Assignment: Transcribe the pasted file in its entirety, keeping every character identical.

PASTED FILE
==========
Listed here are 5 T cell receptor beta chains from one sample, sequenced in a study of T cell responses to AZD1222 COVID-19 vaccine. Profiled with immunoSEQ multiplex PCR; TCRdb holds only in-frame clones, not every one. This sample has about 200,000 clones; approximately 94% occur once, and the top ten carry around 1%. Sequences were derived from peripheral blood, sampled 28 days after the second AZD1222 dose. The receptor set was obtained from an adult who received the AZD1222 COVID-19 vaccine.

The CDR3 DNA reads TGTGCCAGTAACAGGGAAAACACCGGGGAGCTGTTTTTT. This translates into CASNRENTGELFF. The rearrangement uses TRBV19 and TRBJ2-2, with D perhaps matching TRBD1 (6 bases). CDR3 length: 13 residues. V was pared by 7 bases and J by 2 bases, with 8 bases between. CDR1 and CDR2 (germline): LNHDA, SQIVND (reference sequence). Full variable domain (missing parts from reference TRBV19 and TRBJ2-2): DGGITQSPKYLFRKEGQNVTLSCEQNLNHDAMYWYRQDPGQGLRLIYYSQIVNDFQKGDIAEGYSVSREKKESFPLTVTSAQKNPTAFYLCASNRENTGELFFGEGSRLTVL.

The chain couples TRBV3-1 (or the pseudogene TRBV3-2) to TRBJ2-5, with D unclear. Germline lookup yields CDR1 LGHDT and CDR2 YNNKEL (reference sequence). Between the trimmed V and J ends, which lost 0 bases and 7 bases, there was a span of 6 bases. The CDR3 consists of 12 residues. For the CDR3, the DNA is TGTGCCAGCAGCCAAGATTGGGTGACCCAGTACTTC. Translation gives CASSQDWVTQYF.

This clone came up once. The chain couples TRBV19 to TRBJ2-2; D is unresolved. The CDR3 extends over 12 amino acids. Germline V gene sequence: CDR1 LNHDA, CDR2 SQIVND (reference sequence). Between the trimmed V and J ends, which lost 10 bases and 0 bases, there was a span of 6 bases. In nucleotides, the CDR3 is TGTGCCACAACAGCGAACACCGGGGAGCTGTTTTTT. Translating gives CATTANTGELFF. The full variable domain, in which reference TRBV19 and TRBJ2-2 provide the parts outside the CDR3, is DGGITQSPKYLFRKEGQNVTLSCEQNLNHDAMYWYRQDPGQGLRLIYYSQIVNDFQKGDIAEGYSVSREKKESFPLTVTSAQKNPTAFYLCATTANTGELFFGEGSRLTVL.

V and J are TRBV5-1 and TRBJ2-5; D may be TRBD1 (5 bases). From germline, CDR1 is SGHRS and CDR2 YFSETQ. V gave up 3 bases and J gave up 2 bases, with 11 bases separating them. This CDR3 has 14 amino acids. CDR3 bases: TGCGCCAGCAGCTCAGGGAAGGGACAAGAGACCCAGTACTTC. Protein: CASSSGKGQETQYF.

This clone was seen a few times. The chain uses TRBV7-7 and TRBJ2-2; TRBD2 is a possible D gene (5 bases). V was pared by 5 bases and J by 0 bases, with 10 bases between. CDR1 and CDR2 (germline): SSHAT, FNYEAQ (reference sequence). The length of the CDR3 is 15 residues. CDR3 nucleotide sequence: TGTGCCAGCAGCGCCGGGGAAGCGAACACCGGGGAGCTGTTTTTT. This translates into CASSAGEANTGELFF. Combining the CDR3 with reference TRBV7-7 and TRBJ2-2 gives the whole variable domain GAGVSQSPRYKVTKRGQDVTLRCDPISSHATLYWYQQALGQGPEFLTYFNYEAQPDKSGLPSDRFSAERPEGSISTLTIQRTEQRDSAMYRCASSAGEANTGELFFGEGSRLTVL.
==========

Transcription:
Listed here are 5 T cell receptor beta chains from one sample, sequenced in a study of T cell responses to AZD1222 COVID-19 vaccine. Profiled with immunoSEQ multiplex PCR; TCRdb holds only in-frame clones, not every one. This sample has about 200,000 clones; approximately 94% occur once, and the top ten carry around 1%. Sequences were derived from peripheral blood, sampled 28 days after the second AZD1222 dose. The receptor set was obtained from an adult who received the AZD1222 COVID-19 vaccine.

The CDR3 DNA reads TGTGCCAGTAACAGGGAAAACACCGGGGAGCTGTTTTTT. This translates into CASNRENTGELFF. The rearrangement uses TRBV19 and TRBJ2-2, with D perhaps matching TRBD1 (6 bases). CDR3 length: 13 residues. V was pared by 7 bases and J by 2 bases, with 8 bases between. CDR1 and CDR2 (germline): LNHDA, SQIVND (reference sequence). Full variable domain (missing parts from reference TRBV19 and TRBJ2-2): DGGITQSPKYLFRKEGQNVTLSCEQNLNHDAMYWYRQDPGQGLRLIYYSQIVNDFQKGDIAEGYSVSREKKESFPLTVTSAQKNPTAFYLCASNRENTGELFFGEGSRLTVL.

The chain couples TRBV3-1 (or the pseudogene TRBV3-2) to TRBJ2-5, with D unclear. Germline lookup yields CDR1 LGHDT and CDR2 YNNKEL (reference sequence). Between the trimmed V and J ends, which lost 0 bases and 7 bases, there was a span of 6 bases. The CDR3 consists of 12 residues. For the CDR3, the DNA is TGTGCCAGCAGCCAAGATTGGGTGACCCAGTACTTC. Translation gives CASSQDWVTQYF.

This clone came up once. The chain couples TRBV19 to TRBJ2-2; D is unresolved. The CDR3 extends over 12 amino acids. Germline V gene sequence: CDR1 LNHDA, CDR2 SQIVND (reference sequence). Between the trimmed V and J ends, which lost 10 bases and 0 bases, there was a span of 6 bases. In nucleotides, the CDR3 is TGTGCCACAACAGCGAACACCGGGGAGCTGTTTTTT. Translating gives CATTANTGELFF. The full variable domain, in which reference TRBV19 and TRBJ2-2 provide the parts outside the CDR3, is DGGITQSPKYLFRKEGQNVTLSCEQNLNHDAMYWYRQDPGQGLRLIYYSQIVNDFQKGDIAEGYSVSREKKESFPLTVTSAQKNPTAFYLCATTANTGELFFGEGSRLTVL.

V and J are TRBV5-1 and TRBJ2-5; D may be TRBD1 (5 bases). From germline, CDR1 is SGHRS and CDR2 YFSETQ. V gave up 3 bases and J gave up 2 bases, with 11 bases separating them. This CDR3 has 14 amino acids. CDR3 bases: TGCGCCAGCAGCTCAGGGAAGGGACAAGAGACCCAGTACTTC. Protein: CASSSGKGQETQYF.

This clone was seen a few times. The chain uses TRBV7-7 and TRBJ2-2; TRBD2 is a possible D gene (5 bases). V was pared by 5 bases and J by 0 bases, with 10 bases between. CDR1 and CDR2 (germline): SSHAT, FNYEAQ (reference sequence). The length of the CDR3 is 15 residues. CDR3 nucleotide sequence: TGTGCCAGCAGCGCCGGGGAAGCGAACACCGGGGAGCTGTTTTTT. This translates into CASSAGEANTGELFF. Combining the CDR3 with reference TRBV7-7 and TRBJ2-2 gives the whole variable domain GAGVSQSPRYKVTKRGQDVTLRCDPISSHATLYWYQQALGQGPEFLTYFNYEAQPDKSGLPSDRFSAERPEGSISTLTIQRTEQRDSAMYRCASSAGEANTGELFFGEGSRLTVL.